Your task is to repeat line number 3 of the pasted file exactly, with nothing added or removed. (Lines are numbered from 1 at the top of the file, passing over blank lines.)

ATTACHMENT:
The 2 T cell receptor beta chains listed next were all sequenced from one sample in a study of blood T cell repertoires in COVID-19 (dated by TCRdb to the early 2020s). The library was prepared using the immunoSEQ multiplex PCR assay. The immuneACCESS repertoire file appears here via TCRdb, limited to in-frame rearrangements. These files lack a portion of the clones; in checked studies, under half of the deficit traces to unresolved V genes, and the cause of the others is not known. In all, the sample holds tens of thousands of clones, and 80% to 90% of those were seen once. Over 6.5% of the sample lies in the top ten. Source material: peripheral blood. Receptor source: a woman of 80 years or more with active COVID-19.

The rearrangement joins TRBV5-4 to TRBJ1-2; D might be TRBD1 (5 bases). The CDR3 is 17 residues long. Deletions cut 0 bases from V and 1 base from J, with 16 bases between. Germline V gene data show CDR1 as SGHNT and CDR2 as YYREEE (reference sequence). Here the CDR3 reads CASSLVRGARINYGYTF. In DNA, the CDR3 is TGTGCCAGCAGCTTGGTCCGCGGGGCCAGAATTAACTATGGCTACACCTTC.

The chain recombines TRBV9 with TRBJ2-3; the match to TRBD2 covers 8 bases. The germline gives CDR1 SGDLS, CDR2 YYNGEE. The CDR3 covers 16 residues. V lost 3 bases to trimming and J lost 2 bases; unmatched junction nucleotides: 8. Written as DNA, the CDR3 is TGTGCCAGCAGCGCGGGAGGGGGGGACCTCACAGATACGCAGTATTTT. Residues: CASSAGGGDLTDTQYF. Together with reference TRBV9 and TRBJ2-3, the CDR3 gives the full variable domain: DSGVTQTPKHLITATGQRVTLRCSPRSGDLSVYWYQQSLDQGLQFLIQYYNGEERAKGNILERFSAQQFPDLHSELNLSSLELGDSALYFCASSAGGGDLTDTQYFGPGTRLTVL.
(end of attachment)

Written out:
The chain recombines TRBV9 with TRBJ2-3; the match to TRBD2 covers 8 bases. The germline gives CDR1 SGDLS, CDR2 YYNGEE. The CDR3 covers 16 residues. V lost 3 bases to trimming and J lost 2 bases; unmatched junction nucleotides: 8. Written as DNA, the CDR3 is TGTGCCAGCAGCGCGGGAGGGGGGGACCTCACAGATACGCAGTATTTT. Residues: CASSAGGGDLTDTQYF. Together with reference TRBV9 and TRBJ2-3, the CDR3 gives the full variable domain: DSGVTQTPKHLITATGQRVTLRCSPRSGDLSVYWYQQSLDQGLQFLIQYYNGEERAKGNILERFSAQQFPDLHSELNLSSLELGDSALYFCASSAGGGDLTDTQYFGPGTRLTVL.